Even with mudguards fitted, your legs can get very wet while cycling. As you pedal your legs come close to horizontal from hip to knee, so your thighs get much soggier than they would if you were walking. Rain will also run down your waterproof jacket and onto your upper legs and crotch. It's as clammily unpleasant as it sounds. That's why you need a pair of overtrousers in your commuter bag.
Probably. There's a couple of alternatives. One is to wear Lycra shorts or cycling tights and change when you get to work. The other is to use a cape, which forms a kind of tent from handlebar to saddle, protecting your legs as well as your upper body. Air can circulate underneath to prevent over-heating.
Assuming you do choose overtrousers, here's what to look for.
'Waterproof' isn't a black and white description. Fabrics are rated on the water pressure that they will withstand. This is measured in millimetres and refers to the height of the narrow column of water that the fabric will support before it seeps through. In the real world, around 5,000mm equates to 'withstands light rain', 10,000mm medium rain, and above that, heavy rain. Note that rain can get in at the seams unless they're sealed. Rain can also run down into your shoes; waterproof socks are a good last line of defence.
Most overtrousers are breathable – to an extent. The rating that's sometimes quoted is the amount of water vapour, in grams, that can pass through a square metre of the material in 24 hours. More is better, with 20,000-plus best for higher intensity cycling. Most overtrousers are not as breathable as this, so unless you slow down you will get damp with sweat. You're often best leaving the overtrousers off until it's properly raining.
Ease of fitting/removal
You'll often put overtrousers on or take them off when you're outside. This will mean getting your shoed feet in and out of the legs. To avoid hopping about, it's import that the lower legs zip open to allow easy access. You'll then be more inclined to take them off or put them on en route too, maximising your rain resistance and minimising overheating.
Cut and fit
Overtrousers are always a bit loose as they have to fit on top of normal trousers. Velcro straps are useful on the ankles and lower legs to cinch them in and stop them catching or rubbing on bits of your bike, particularly the chain. A cycling-specific cut will allow easier pedalling and make it less likely you'll catch the overtrousers on the nose of your saddle when you start and stop.
Visibility is poorer when it's raining, particularly at night, so reflectivity is useful. Pockets are handy, as are openings that give access to your normal trouser pockets, because it's otherwise awkward to get at keys or a phone. A small pack-size is good because you'll probably carry overtrousers in your bag more than you wear them; it doesn't rain that often.
Here's a selection of overtrousers from across the price range.
Looking like the overtrouser equivalent of a cowboy's chaps, these are designed to protect only your upper legs from rain. They do this well in light rain, and even in heavier rain they keep the worst off. They buckle around your waist and at the top of each thigh, with velcro straps just above the knees. This open design means you don't overheat, a real bonus. There's some reflectivity too. Sizes: XS-XL.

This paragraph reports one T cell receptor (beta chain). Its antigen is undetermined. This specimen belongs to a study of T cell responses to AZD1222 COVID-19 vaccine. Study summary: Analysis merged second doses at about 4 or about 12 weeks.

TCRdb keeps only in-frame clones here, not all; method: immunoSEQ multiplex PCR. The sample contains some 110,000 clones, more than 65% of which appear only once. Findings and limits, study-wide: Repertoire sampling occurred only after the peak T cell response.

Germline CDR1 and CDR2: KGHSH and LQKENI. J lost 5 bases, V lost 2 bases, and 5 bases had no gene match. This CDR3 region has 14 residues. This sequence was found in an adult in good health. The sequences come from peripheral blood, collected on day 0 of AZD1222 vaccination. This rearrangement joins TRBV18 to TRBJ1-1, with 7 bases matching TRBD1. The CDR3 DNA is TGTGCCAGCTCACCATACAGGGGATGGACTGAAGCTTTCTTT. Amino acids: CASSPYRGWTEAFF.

These lightweight overtrousers pack down small into a supplied bag, the sac of the name. They're cheep and cheerful but are reasonably waterproof and have taped seams. The waist is elasticated and there are velcro tabs at the ankles. Pocket openings give you access to your trouser pockets underneath. They're not cycling-specific but will do the job. Sizes: S-XL.
Polaris Surge Overtrousers
Waterproof zips run high up the legs of these overtrousers, so they're easy to get on and off over shoes without the usual overtrouser dance. There's reflective piping there too, helping them to stand out at night. They're breathable and waterproof, with taped seams. The waist and ankles are elasticated, and the latter have velcro tabs to cinch them tighter. Sizes: XS-XXL.
Outeredge Wind Waterproof Sport Trousers
As well as being waterproof and breathable, the fabric of these overtrousers is anti-rip – a useful feature in waterproofs, where any tear has soggy consequences. Zipped lower legs mean they're not too hard to get on and the zips themselves are water resistant. The waist has a drawstring to fine tune fit, while the legs have velcro tabs and reflective piping. Seams are sealed. Sizes: S-XL.
Altura Night Vision Waterproof Overtrousers
Like the rest of Altura's commuter-focused Night Vision range, these overtrousers are emblazoned with reflective chevrons and piping. The cut is cycling-specific, with multiple panels allowing unrestricted leg movement. The nylon fabric is durable as well as waterproof and breathable, so it'll take much longer to wear out the seat with regular usage. The lower legs have zips for easy entry, plus velcro tabs. Sizes are gender specific: men's S-XXL, women's 8-18.
Endura Venturi II PTFE Protection Overtrouser
This is the top of range in Endura's overtrouser collection; there are cheaper options. The advantage of paying this much is that you can ride harder in worse conditions and still stay dry: these overtrousers have a breathability rating of 28,000g and a waterproofness rating of 12,000mm. The three-layer waterproof fabric is seam-sealed, durable, and cut for more energetic cycling, with a stretch lower back panel. Front and rear pockets have waterproof zips and there's the usual reflectivity and extended ankle zips. Sizes: S-XXL.
Cheap doesn’t have to mean nasty. Choose wisely and you can buy a decent new commuter bike for £250 or less.
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